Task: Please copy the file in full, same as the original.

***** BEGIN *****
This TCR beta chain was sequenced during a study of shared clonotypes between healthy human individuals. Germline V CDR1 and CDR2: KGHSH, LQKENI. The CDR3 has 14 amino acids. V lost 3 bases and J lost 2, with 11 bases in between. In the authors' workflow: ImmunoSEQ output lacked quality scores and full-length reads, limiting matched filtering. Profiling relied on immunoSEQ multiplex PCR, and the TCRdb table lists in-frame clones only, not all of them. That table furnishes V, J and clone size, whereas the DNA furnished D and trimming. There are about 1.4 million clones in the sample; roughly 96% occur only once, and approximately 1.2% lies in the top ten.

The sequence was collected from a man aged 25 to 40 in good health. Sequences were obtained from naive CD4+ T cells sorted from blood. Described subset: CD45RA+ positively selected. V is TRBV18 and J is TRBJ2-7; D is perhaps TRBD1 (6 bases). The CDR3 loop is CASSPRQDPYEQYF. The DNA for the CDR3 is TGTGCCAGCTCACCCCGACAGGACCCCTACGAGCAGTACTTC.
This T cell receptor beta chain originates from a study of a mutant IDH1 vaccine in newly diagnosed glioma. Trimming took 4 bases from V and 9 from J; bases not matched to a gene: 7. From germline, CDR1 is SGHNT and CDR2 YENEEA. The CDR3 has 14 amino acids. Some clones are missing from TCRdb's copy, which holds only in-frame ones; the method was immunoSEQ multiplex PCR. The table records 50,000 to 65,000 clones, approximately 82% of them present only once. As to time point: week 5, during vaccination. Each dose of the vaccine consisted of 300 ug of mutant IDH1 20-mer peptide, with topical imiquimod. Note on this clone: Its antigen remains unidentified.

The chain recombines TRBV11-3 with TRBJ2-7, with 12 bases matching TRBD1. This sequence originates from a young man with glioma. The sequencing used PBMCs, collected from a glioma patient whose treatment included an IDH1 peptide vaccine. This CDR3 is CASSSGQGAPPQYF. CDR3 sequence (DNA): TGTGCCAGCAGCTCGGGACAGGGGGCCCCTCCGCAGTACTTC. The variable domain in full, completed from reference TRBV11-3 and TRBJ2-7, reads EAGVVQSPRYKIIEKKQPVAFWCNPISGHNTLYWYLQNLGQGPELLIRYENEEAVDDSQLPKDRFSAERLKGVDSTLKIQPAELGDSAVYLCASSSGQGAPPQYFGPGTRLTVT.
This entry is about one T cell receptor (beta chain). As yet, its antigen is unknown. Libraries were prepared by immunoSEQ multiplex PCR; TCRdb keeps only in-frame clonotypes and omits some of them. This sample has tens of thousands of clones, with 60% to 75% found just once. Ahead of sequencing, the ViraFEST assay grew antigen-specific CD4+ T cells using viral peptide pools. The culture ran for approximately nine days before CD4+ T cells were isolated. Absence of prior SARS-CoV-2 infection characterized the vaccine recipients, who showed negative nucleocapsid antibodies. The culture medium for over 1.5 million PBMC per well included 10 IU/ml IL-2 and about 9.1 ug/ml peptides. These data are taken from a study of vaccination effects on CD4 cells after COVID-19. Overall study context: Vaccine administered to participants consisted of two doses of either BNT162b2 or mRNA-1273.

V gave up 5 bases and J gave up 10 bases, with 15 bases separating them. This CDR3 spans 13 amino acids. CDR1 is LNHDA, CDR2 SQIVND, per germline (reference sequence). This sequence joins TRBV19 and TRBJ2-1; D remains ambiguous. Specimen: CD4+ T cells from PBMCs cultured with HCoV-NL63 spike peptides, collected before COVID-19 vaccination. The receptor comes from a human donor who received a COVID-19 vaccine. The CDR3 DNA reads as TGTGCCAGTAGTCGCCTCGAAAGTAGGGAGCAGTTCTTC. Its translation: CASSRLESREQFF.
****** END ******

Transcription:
This TCR beta chain was sequenced during a study of shared clonotypes between healthy human individuals. Germline V CDR1 and CDR2: KGHSH, LQKENI. The CDR3 has 14 amino acids. V lost 3 bases and J lost 2, with 11 bases in between. In the authors' workflow: ImmunoSEQ output lacked quality scores and full-length reads, limiting matched filtering. Profiling relied on immunoSEQ multiplex PCR, and the TCRdb table lists in-frame clones only, not all of them. That table furnishes V, J and clone size, whereas the DNA furnished D and trimming. There are about 1.4 million clones in the sample; roughly 96% occur only once, and approximately 1.2% lies in the top ten.

The sequence was collected from a man aged 25 to 40 in good health. Sequences were obtained from naive CD4+ T cells sorted from blood. Described subset: CD45RA+ positively selected. V is TRBV18 and J is TRBJ2-7; D is perhaps TRBD1 (6 bases). The CDR3 loop is CASSPRQDPYEQYF. The DNA for the CDR3 is TGTGCCAGCTCACCCCGACAGGACCCCTACGAGCAGTACTTC.
This T cell receptor beta chain originates from a study of a mutant IDH1 vaccine in newly diagnosed glioma. Trimming took 4 bases from V and 9 from J; bases not matched to a gene: 7. From germline, CDR1 is SGHNT and CDR2 YENEEA. The CDR3 has 14 amino acids. Some clones are missing from TCRdb's copy, which holds only in-frame ones; the method was immunoSEQ multiplex PCR. The table records 50,000 to 65,000 clones, approximately 82% of them present only once. As to time point: week 5, during vaccination. Each dose of the vaccine consisted of 300 ug of mutant IDH1 20-mer peptide, with topical imiquimod. Note on this clone: Its antigen remains unidentified.

The chain recombines TRBV11-3 with TRBJ2-7, with 12 bases matching TRBD1. This sequence originates from a young man with glioma. The sequencing used PBMCs, collected from a glioma patient whose treatment included an IDH1 peptide vaccine. This CDR3 is CASSSGQGAPPQYF. CDR3 sequence (DNA): TGTGCCAGCAGCTCGGGACAGGGGGCCCCTCCGCAGTACTTC. The variable domain in full, completed from reference TRBV11-3 and TRBJ2-7, reads EAGVVQSPRYKIIEKKQPVAFWCNPISGHNTLYWYLQNLGQGPELLIRYENEEAVDDSQLPKDRFSAERLKGVDSTLKIQPAELGDSAVYLCASSSGQGAPPQYFGPGTRLTVT.
This entry is about one T cell receptor (beta chain). As yet, its antigen is unknown. Libraries were prepared by immunoSEQ multiplex PCR; TCRdb keeps only in-frame clonotypes and omits some of them. This sample has tens of thousands of clones, with 60% to 75% found just once. Ahead of sequencing, the ViraFEST assay grew antigen-specific CD4+ T cells using viral peptide pools. The culture ran for approximately nine days before CD4+ T cells were isolated. Absence of prior SARS-CoV-2 infection characterized the vaccine recipients, who showed negative nucleocapsid antibodies. The culture medium for over 1.5 million PBMC per well included 10 IU/ml IL-2 and about 9.1 ug/ml peptides. These data are taken from a study of vaccination effects on CD4 cells after COVID-19. Overall study context: Vaccine administered to participants consisted of two doses of either BNT162b2 or mRNA-1273.

V gave up 5 bases and J gave up 10 bases, with 15 bases separating them. This CDR3 spans 13 amino acids. CDR1 is LNHDA, CDR2 SQIVND, per germline (reference sequence). This sequence joins TRBV19 and TRBJ2-1; D remains ambiguous. Specimen: CD4+ T cells from PBMCs cultured with HCoV-NL63 spike peptides, collected before COVID-19 vaccination. The receptor comes from a human donor who received a COVID-19 vaccine. The CDR3 DNA reads as TGTGCCAGTAGTCGCCTCGAAAGTAGGGAGCAGTTCTTC. Its translation: CASSRLESREQFF.